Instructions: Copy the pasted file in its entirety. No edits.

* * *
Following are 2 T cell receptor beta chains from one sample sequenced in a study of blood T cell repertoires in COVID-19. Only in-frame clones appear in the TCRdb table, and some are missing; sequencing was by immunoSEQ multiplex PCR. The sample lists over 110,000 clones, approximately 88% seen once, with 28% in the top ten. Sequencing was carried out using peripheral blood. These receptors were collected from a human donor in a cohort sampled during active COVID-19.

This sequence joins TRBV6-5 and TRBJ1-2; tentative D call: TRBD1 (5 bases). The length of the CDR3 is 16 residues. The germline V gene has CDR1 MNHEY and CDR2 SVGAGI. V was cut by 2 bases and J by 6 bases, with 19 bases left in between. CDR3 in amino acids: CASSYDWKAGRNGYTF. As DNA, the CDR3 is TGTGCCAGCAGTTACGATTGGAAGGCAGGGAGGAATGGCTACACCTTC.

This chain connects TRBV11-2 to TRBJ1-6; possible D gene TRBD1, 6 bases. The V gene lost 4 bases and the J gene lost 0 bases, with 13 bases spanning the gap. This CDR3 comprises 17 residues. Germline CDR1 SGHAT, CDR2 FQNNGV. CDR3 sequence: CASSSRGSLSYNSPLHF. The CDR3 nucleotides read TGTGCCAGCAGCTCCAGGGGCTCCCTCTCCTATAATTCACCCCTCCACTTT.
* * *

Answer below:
Following are 2 T cell receptor beta chains from one sample sequenced in a study of blood T cell repertoires in COVID-19. Only in-frame clones appear in the TCRdb table, and some are missing; sequencing was by immunoSEQ multiplex PCR. The sample lists over 110,000 clones, approximately 88% seen once, with 28% in the top ten. Sequencing was carried out using peripheral blood. These receptors were collected from a human donor in a cohort sampled during active COVID-19.

This sequence joins TRBV6-5 and TRBJ1-2; tentative D call: TRBD1 (5 bases). The length of the CDR3 is 16 residues. The germline V gene has CDR1 MNHEY and CDR2 SVGAGI. V was cut by 2 bases and J by 6 bases, with 19 bases left in between. CDR3 in amino acids: CASSYDWKAGRNGYTF. As DNA, the CDR3 is TGTGCCAGCAGTTACGATTGGAAGGCAGGGAGGAATGGCTACACCTTC.

This chain connects TRBV11-2 to TRBJ1-6; possible D gene TRBD1, 6 bases. The V gene lost 4 bases and the J gene lost 0 bases, with 13 bases spanning the gap. This CDR3 comprises 17 residues. Germline CDR1 SGHAT, CDR2 FQNNGV. CDR3 sequence: CASSSRGSLSYNSPLHF. The CDR3 nucleotides read TGTGCCAGCAGCTCCAGGGGCTCCCTCTCCTATAATTCACCCCTCCACTTT.